“In the South, the periodical cicada has a breeding cycle of thirteen years, instead of seventeen years in the North. That a live creature spends thirteen consecutive years scrabbling around in the root systems of trees in the dark and damp – thirteen years! In the dark of an April night the nymphs emerge, all at once, as many as eighty-four of them digging into the air from every square foot of ground. They inch up trees and bushes, shed their skin, and begin that hollow, shrill grind that lasts all summer. I guess as nymphs they never see the sun. Adults lay eggs in slits along twig bark; the hatched nymphs drop to the ground and burrow, vanish from the face of the earth, biding their time, for thirteen years. How many are under me now, wishing what? what would I think about for thirteen years?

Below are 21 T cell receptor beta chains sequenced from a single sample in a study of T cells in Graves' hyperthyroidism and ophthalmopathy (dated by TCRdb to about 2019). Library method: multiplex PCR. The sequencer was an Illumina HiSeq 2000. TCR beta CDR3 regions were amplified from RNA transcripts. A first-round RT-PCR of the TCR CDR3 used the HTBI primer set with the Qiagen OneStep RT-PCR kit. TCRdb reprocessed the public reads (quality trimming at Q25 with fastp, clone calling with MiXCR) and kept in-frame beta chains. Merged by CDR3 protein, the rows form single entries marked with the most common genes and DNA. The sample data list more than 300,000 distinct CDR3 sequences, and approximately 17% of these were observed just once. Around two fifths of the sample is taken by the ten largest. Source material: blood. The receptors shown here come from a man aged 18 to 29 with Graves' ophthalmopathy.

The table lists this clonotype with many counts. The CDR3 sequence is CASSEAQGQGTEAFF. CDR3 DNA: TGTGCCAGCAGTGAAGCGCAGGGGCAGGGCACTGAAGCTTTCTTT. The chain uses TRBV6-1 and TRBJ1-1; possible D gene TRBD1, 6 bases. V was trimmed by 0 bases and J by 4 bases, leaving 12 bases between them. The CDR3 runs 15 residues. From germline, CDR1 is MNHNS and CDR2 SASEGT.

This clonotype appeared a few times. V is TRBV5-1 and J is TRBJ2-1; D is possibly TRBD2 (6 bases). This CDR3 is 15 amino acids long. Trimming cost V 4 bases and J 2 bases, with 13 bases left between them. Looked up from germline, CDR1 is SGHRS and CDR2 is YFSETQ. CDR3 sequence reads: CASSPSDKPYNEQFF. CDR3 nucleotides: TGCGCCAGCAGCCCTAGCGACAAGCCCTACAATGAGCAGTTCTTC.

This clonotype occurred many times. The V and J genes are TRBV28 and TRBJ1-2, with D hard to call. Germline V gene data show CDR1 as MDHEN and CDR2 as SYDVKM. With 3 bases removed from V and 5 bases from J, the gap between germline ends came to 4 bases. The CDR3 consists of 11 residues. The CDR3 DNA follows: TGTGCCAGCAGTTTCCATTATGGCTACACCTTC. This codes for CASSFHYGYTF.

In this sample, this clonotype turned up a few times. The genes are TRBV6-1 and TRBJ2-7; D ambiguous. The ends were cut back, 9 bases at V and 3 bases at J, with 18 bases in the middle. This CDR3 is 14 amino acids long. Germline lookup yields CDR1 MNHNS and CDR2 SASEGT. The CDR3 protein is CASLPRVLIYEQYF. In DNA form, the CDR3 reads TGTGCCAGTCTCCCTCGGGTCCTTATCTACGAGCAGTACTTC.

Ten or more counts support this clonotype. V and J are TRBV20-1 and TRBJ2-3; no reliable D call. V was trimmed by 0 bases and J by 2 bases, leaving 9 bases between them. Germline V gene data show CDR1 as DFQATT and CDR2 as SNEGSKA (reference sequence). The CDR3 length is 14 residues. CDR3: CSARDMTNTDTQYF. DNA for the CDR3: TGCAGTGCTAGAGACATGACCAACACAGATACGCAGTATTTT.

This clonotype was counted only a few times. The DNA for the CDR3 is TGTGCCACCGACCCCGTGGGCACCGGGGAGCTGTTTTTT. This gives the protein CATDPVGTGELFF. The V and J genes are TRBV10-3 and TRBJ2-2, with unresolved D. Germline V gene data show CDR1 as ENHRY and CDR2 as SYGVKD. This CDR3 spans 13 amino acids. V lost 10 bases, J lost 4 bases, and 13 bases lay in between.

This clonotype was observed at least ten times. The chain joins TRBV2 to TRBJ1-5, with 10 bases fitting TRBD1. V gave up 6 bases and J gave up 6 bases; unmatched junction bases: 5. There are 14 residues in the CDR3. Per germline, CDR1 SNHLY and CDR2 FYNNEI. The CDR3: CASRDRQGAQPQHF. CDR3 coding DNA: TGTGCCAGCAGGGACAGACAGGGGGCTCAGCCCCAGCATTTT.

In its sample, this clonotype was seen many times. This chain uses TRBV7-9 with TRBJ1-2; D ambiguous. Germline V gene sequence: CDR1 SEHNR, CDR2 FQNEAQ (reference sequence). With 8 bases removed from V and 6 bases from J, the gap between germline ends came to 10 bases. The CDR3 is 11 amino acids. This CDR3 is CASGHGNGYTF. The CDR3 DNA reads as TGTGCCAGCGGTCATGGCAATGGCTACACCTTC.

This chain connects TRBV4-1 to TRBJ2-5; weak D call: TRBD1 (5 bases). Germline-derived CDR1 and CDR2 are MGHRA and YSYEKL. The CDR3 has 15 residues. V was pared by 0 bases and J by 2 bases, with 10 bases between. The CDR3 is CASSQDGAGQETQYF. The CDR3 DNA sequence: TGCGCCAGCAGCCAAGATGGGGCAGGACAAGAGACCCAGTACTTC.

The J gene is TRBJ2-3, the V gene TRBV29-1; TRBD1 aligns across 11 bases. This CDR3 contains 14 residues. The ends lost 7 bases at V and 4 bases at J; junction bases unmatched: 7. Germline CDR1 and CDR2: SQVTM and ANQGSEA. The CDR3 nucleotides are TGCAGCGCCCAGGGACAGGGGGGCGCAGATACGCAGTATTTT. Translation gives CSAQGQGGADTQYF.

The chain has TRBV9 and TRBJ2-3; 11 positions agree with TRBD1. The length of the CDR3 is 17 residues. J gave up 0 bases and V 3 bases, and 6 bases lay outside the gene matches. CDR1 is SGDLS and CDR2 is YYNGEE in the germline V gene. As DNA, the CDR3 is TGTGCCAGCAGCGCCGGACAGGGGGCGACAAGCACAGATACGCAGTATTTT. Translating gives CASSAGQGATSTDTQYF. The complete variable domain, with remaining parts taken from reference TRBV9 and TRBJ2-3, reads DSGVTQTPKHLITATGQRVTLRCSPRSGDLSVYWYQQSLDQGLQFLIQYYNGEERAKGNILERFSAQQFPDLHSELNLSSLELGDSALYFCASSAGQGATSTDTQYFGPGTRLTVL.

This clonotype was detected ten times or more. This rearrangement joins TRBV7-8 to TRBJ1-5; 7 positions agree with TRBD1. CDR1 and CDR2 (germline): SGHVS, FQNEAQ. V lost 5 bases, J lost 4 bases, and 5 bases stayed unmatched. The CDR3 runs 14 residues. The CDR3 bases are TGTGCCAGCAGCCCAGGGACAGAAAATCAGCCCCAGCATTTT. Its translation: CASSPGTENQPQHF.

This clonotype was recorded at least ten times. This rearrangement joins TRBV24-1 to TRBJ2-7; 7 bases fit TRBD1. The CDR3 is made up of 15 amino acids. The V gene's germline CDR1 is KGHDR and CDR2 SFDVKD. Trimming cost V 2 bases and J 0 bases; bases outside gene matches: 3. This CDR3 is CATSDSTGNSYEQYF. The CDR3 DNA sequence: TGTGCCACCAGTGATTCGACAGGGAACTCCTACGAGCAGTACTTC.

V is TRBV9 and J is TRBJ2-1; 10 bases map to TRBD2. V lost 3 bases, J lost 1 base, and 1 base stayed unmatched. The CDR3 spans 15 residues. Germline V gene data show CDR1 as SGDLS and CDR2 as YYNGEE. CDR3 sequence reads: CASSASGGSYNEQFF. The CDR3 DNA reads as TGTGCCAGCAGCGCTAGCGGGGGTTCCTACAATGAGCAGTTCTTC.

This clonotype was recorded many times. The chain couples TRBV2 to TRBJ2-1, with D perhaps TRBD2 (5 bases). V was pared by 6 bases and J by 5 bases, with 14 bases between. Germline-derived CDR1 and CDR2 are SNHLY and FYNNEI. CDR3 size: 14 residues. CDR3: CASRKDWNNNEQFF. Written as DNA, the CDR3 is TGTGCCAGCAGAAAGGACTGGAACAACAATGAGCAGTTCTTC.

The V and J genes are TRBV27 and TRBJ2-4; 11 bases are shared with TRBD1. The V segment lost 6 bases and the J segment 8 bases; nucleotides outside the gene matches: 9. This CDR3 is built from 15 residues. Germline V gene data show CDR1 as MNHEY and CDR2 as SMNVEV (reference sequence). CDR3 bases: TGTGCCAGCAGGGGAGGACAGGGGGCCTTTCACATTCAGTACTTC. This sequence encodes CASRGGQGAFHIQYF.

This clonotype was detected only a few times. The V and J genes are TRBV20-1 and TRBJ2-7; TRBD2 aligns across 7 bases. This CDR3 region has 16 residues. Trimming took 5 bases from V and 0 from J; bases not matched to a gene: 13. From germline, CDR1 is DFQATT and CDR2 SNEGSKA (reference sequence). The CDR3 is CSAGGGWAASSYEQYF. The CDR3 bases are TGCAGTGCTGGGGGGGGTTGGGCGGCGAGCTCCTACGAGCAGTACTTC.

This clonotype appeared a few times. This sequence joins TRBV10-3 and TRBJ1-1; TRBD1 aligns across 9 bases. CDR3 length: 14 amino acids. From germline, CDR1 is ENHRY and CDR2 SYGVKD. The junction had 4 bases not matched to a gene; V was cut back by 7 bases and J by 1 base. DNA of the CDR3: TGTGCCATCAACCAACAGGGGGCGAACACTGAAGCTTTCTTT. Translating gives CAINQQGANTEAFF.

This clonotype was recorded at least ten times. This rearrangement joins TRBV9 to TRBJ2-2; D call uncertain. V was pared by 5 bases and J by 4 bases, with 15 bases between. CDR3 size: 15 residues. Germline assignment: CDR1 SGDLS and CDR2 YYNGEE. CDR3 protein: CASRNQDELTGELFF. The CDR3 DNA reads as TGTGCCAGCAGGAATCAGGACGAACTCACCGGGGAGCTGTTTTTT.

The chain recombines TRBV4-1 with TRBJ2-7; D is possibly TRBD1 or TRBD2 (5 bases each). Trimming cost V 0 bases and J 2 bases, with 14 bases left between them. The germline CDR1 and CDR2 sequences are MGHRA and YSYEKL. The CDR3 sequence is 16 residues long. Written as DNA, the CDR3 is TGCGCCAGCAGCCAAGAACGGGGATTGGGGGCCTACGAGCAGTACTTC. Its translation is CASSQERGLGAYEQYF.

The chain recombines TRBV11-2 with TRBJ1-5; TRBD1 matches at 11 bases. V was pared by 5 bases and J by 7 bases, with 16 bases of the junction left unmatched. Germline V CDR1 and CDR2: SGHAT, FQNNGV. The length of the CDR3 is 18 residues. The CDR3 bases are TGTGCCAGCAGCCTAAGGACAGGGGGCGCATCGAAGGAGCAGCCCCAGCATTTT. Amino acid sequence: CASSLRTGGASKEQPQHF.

And under the cicadas, deeper down than the longest tap-root, between and beneath the rounded black rocks and slanting slabs of sandstone in the earth, ground water is creeping. Ground water seeps and slides, across and down, across and down, leaking from here to there minutely, at the rate of a mile a year. What a tug of waters goes on! There are flings and pulls in every direction at every moment. The world is a wild wrestle under the grass: earth shall be moved.” Annie Dillard ~ Pilgrim at Tinker Creek